Another type of test is an RNA test, which detects the HIV virus directly. The time between HIV infection and RNA detection is 9-11 days. These tests, which are more costly and used less often than antibody tests, are used in some parts of the United States.
It is also important that you are not at risk for further exposure to HIV during this time period. Most importantly you should continue to practice safe sex and not share needles.
What if I test positive for HIV?
Although HIV can’t be cured with current medical options, it can be managed. This means the virus can be kept from rapidly growing in the body so that it doesn’t damage the immune system quickly. The first step you should take is to see a doctor, even if you do not feel sick. You should find a doctor who has experience treating HIV. The Westbrook Clinics in Harlingen and Corpus have provided compassionate treatment and care for thousands of men and women living with HIV and can help you regardless of whether you have insurance or not.
There are now many drugs to treat HIV infection and help you maintain your health. These drugs are called anti-retroviral and protease inhibitors. A combination of these drugs is referred to as a drug cocktail. Many people also get an antibiotic, which will prevent pneumonia. You should also try to stop smoking cigarettes, drinking too much alcohol and using illegal drugs (such as cocaine). All of these can weaken your immune system.
What are the complications of untreated HIV infections?
When the virus has done a lot of damage to the immune system, the end result is AIDS. This is when the immune system is so worn down it isn’t able to fight off common diseases and disorders. The T-cell count will drop to below 200, the viral load will increase to over 50,000, and the person will start developing illnesses that are very hard to get rid of. They may get pneumonia, thrush (yeast infections of the mouth, throat, skin or vagina) or a severe flu. They may lose a lot of weight and become extremely tired. They may develop a persistent cough and shortness of breath. Stomach pain and severe diarrhea is also common for a person with AIDS. Old, untreated infections such as TB (tuberculosis), syphilis or herpes can take advantage of a weakened immune system and spread throughout the body, leading to severe illness and death.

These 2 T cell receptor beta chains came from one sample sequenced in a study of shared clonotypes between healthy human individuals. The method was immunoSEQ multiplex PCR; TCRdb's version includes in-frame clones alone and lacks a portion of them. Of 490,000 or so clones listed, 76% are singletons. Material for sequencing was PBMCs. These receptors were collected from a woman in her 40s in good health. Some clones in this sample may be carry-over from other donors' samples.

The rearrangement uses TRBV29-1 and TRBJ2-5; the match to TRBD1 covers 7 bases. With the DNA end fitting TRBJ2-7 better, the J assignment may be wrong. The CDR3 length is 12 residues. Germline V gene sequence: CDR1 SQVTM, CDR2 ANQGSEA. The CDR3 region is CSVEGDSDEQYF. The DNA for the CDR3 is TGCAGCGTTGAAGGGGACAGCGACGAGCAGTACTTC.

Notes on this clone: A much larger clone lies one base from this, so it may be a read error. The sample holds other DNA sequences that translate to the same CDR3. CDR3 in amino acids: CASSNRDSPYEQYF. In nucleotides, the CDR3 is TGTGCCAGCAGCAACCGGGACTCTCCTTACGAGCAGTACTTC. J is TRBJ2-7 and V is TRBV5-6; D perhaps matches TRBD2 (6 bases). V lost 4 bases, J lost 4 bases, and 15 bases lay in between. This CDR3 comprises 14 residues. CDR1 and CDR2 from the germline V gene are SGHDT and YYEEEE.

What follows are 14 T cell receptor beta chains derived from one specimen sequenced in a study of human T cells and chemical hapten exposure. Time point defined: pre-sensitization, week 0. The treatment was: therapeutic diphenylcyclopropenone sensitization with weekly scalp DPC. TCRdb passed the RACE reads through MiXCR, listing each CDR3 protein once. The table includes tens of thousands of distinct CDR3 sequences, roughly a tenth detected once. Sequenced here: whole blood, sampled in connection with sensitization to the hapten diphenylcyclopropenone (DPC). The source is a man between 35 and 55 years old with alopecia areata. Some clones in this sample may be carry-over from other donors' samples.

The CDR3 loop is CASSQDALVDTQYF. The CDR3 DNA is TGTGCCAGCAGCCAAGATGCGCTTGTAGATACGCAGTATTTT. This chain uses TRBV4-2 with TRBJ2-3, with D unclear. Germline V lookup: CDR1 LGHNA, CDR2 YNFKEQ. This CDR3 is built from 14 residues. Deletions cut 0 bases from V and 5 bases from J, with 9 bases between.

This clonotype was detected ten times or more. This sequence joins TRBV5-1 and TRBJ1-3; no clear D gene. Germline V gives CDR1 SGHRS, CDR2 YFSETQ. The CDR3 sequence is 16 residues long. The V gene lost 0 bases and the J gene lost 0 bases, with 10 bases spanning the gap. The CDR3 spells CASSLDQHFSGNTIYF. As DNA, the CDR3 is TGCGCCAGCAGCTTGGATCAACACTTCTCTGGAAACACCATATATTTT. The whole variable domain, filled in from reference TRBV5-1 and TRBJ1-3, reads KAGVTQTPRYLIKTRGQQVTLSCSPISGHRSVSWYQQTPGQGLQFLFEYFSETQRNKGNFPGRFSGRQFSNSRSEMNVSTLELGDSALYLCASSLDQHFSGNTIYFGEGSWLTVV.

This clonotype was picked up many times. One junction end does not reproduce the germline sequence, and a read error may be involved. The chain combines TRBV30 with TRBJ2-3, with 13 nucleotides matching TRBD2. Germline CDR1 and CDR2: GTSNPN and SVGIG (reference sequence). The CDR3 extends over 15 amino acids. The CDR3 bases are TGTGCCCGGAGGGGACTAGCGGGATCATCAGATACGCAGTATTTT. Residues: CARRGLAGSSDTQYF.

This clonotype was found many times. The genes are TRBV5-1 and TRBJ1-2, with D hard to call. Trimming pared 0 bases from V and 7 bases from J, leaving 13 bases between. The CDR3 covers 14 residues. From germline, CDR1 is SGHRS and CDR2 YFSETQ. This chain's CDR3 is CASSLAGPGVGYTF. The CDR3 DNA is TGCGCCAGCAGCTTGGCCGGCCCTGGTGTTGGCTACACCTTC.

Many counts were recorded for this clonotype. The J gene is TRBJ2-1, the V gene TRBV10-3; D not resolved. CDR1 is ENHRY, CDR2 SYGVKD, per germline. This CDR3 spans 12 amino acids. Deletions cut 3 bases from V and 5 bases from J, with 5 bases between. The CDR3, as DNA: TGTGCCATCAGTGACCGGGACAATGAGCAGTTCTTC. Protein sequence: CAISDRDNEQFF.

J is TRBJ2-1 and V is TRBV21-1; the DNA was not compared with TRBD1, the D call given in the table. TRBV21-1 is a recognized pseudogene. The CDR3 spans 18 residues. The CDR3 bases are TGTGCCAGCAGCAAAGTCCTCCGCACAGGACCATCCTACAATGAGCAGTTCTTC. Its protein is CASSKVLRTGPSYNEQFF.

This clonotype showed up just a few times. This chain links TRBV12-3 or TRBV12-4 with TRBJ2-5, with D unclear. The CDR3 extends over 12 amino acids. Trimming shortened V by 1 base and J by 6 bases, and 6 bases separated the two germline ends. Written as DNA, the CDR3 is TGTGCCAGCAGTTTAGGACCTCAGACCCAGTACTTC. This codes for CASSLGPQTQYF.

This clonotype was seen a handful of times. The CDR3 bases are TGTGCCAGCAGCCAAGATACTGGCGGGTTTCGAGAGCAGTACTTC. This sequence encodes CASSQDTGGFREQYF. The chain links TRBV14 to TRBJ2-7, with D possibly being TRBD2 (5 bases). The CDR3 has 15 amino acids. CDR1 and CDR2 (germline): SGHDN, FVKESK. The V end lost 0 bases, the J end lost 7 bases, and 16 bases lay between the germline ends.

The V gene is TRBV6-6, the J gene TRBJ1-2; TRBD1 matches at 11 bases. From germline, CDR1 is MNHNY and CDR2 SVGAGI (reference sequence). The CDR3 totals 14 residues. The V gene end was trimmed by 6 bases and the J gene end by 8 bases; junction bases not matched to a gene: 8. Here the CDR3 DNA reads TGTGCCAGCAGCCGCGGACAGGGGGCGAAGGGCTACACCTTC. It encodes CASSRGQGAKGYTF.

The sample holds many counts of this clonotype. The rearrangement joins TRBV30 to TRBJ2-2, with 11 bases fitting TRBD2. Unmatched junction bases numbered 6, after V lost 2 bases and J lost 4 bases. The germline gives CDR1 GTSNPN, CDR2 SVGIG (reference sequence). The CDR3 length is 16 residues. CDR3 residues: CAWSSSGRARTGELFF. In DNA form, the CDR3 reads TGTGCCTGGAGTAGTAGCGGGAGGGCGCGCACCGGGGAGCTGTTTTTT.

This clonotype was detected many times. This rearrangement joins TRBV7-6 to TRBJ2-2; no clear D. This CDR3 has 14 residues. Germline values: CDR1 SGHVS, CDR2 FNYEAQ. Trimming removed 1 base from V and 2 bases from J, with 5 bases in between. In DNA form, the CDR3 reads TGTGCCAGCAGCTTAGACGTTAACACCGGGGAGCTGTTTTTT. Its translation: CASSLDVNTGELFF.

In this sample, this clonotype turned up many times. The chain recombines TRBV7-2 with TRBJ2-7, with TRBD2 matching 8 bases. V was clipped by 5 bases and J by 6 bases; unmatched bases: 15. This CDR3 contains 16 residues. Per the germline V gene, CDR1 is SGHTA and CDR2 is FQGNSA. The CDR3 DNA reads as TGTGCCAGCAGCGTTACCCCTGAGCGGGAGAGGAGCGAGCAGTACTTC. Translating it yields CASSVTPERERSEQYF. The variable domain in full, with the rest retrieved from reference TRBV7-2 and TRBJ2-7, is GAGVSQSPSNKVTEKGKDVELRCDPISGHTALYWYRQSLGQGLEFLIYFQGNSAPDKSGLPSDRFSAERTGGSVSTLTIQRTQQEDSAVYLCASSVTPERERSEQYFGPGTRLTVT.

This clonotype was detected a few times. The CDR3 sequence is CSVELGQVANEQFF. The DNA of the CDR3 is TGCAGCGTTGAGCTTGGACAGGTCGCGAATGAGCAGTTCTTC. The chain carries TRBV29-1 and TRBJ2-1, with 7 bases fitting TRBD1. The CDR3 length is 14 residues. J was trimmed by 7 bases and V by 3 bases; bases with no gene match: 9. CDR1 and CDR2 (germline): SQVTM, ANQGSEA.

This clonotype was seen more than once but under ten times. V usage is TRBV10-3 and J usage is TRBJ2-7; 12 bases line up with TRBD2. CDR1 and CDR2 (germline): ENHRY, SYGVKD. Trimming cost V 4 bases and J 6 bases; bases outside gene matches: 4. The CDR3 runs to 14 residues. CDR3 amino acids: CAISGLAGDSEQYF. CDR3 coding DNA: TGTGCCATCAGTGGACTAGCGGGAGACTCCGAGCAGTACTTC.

What are the first symptoms of HIV infection?
The only way to know for sure whether you are infected with HIV is to have an HIV antibody test. The symptoms of initial HIV infection are not very specific. If a person is infected, a few weeks after infection some people experience flu-like illness. They may have a sore throat, swollen glands, medium to high-grade fever, rashes, and feel tired. Only one in five people experience symptoms serious enough to require a doctor’s attention. They will usually recover from this and not know that they are HIV-positive. Several years after infection a person may experience symptoms of particular illnesses and cancers. These are the result of the infected person’s immune system being damaged by HIV to the point where it is no longer able to fight off these opportunistic infections.
If I am diagnosed with HIV, can a healthcare provider tell who gave me the infection?
No. HIV diagnostic tests cannot determine who passed the infection to the negative partner.
If I am diagnosed with HIV, can I tell when I got it?
In general, NO. A skilled healthcare provider can generally estimate how long you have been infected by looking at the levels of virus in your body, your CD4 (T-cell) count, and whether or not you have had any opportunistic infections. If you are currently suffering from symptoms of acute HIV infection, a healthcare provider can usually conclude that infection occurred within the past few weeks.
Does being diagnosed with HIV mean that I have AIDS?
Not necessarily. A positive HIV test result means only that you are infected with the virus that causes AIDS – it doesn’t mean that you have AIDS right now. But if you don’t get treated for your HIV disease, it will damage your immune system and can progress to AIDS.
Am I going to die of AIDS?
While complications from HIV infection remain a possibility, current treatments and medications are giving people with HIV a positive prognosis and near-normal life-span. This makes patients living with HIV vulnerable to the same health conditions that affect all people as they age. This is why it is important to maintain good health throughout your life.